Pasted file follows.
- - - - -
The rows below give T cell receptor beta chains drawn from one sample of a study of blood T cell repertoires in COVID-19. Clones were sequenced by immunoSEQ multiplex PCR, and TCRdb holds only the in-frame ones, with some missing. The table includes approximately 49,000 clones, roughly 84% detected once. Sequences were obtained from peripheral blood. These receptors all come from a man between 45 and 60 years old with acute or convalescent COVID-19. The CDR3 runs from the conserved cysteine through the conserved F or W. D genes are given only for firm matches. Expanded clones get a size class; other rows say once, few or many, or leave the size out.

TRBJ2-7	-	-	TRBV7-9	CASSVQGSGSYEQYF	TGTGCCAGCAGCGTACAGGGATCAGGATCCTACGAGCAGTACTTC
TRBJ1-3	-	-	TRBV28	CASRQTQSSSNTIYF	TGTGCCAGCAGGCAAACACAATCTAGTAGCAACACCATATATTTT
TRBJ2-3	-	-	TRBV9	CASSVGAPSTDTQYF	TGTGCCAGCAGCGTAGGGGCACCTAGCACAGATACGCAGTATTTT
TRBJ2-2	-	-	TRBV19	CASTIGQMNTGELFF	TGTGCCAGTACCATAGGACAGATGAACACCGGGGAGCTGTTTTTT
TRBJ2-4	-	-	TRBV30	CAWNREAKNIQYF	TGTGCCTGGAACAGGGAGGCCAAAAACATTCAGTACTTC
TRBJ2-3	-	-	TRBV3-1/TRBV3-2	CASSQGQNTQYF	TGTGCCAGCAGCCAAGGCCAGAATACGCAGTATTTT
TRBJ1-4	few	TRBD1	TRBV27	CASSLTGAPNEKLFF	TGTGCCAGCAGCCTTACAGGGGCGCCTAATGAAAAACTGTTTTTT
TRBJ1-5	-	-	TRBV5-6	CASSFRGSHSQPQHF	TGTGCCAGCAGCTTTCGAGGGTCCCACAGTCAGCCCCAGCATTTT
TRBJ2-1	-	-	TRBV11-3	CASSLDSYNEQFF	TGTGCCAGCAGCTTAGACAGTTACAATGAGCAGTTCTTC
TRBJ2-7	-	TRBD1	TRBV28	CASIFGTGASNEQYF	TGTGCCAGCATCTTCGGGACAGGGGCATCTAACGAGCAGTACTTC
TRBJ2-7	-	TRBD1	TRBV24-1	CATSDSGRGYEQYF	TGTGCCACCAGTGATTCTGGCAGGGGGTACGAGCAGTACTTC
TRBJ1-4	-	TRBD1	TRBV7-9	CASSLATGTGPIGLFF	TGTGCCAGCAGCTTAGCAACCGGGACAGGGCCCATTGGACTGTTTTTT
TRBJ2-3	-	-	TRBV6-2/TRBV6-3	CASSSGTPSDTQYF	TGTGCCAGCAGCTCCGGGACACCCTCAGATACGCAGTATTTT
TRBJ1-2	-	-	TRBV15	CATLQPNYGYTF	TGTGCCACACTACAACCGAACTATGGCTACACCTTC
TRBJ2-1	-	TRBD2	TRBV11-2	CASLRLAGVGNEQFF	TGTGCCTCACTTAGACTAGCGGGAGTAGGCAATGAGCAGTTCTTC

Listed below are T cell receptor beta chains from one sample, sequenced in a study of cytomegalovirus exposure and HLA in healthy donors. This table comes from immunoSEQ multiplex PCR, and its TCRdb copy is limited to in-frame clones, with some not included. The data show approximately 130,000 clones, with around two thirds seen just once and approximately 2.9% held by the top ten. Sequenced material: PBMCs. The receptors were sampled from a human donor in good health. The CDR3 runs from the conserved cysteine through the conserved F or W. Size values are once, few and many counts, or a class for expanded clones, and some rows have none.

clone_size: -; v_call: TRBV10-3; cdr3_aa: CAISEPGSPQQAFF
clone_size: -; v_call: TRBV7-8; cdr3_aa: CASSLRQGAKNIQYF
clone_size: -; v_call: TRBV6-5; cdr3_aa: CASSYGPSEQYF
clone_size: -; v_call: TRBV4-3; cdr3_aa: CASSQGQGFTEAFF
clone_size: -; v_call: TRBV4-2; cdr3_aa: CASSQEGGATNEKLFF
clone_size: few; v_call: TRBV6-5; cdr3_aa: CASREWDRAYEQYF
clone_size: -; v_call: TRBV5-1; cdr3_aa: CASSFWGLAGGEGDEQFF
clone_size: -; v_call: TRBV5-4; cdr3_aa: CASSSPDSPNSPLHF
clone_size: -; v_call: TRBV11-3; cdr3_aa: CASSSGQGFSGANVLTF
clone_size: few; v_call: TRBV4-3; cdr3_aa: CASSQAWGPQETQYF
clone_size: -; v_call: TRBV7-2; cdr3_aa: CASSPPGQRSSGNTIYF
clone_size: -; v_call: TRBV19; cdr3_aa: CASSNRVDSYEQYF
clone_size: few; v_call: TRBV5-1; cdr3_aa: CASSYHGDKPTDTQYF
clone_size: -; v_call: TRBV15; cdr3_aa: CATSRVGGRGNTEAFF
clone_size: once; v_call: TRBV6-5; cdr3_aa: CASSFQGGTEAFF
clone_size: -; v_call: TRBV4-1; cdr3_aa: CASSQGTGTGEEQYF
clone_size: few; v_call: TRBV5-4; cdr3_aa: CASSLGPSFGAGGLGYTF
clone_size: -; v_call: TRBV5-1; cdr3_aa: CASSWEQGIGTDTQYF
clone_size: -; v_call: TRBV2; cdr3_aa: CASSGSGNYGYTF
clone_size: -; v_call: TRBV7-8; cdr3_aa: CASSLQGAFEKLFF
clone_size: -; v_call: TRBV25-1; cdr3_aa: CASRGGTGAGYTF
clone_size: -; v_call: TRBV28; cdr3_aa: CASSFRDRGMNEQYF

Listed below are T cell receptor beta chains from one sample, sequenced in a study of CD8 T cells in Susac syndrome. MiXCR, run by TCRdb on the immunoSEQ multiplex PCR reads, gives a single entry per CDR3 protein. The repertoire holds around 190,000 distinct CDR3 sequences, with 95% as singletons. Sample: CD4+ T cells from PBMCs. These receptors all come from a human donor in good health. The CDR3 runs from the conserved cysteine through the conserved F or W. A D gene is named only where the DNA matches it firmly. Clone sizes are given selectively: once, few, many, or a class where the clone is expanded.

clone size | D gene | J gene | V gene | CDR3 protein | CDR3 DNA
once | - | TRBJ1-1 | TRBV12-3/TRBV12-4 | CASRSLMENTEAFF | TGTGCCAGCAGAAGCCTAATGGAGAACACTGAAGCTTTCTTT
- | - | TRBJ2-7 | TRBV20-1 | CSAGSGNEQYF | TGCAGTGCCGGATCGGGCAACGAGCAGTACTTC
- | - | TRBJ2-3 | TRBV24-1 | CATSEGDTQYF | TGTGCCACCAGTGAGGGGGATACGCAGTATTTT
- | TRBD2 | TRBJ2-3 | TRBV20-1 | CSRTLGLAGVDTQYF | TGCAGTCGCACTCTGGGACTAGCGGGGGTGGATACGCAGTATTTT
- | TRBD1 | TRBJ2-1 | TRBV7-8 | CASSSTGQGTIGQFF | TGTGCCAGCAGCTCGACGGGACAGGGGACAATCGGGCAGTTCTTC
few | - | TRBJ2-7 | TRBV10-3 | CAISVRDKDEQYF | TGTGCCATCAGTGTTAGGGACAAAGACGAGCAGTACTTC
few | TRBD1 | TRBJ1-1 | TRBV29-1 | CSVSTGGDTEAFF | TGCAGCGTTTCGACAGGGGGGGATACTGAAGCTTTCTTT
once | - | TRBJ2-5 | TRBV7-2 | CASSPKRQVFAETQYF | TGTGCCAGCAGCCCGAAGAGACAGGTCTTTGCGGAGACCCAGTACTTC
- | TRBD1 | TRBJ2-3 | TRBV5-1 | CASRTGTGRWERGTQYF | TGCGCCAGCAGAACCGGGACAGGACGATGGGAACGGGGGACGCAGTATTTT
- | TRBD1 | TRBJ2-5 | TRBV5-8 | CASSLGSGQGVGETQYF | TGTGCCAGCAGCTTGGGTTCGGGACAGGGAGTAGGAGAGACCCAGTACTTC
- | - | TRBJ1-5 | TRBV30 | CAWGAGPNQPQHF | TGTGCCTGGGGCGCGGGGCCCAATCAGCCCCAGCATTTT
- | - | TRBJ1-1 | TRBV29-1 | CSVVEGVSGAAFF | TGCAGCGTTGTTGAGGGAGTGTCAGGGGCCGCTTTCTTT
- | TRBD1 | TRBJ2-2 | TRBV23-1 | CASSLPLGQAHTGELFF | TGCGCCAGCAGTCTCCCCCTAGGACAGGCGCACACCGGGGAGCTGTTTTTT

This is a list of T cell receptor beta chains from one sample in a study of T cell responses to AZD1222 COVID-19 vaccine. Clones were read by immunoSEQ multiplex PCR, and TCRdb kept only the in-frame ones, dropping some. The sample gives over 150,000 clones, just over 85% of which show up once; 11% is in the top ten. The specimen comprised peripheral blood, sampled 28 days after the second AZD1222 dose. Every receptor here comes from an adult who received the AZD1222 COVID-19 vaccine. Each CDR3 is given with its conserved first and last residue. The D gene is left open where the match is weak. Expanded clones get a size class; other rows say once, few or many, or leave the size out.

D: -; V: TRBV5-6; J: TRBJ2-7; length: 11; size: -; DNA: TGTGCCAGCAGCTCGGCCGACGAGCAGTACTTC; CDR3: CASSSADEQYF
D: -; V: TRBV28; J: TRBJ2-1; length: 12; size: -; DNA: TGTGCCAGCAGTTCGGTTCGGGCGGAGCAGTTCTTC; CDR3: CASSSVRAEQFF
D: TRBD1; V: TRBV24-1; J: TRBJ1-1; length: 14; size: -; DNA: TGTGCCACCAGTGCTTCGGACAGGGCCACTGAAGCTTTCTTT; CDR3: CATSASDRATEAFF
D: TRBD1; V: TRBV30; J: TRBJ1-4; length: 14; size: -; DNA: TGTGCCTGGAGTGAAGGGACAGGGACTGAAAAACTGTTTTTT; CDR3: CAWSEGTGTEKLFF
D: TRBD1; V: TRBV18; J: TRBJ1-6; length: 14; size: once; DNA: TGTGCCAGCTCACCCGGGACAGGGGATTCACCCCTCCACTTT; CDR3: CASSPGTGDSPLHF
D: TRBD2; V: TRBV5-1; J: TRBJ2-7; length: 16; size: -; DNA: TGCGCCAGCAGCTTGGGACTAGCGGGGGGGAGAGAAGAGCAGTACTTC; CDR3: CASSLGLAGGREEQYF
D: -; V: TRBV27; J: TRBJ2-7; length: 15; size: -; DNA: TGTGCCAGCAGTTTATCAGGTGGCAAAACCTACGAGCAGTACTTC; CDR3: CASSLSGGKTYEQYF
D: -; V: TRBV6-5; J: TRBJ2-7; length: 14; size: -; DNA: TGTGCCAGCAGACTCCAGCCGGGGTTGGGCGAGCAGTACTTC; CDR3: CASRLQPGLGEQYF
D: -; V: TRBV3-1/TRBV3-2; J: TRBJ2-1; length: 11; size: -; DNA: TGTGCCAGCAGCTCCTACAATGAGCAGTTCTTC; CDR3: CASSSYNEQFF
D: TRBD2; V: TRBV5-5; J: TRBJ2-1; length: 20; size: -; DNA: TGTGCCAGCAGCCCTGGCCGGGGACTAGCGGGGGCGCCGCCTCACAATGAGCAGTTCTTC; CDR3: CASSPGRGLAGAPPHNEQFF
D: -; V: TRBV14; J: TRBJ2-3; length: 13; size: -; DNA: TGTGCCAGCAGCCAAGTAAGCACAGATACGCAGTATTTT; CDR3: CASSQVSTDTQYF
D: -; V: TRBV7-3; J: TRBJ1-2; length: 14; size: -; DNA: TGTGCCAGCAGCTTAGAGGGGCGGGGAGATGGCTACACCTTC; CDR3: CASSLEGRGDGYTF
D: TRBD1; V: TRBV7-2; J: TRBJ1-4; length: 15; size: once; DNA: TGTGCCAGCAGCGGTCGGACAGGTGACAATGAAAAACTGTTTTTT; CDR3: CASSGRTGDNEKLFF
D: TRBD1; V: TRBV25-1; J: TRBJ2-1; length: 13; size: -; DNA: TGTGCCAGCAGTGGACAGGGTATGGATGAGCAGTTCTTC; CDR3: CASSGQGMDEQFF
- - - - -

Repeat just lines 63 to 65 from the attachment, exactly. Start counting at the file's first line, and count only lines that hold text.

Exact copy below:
D: -; V: TRBV6-5; J: TRBJ2-7; length: 14; size: -; DNA: TGTGCCAGCAGACTCCAGCCGGGGTTGGGCGAGCAGTACTTC; CDR3: CASRLQPGLGEQYF
D: -; V: TRBV3-1/TRBV3-2; J: TRBJ2-1; length: 11; size: -; DNA: TGTGCCAGCAGCTCCTACAATGAGCAGTTCTTC; CDR3: CASSSYNEQFF
D: TRBD2; V: TRBV5-5; J: TRBJ2-1; length: 20; size: -; DNA: TGTGCCAGCAGCCCTGGCCGGGGACTAGCGGGGGCGCCGCCTCACAATGAGCAGTTCTTC; CDR3: CASSPGRGLAGAPPHNEQFF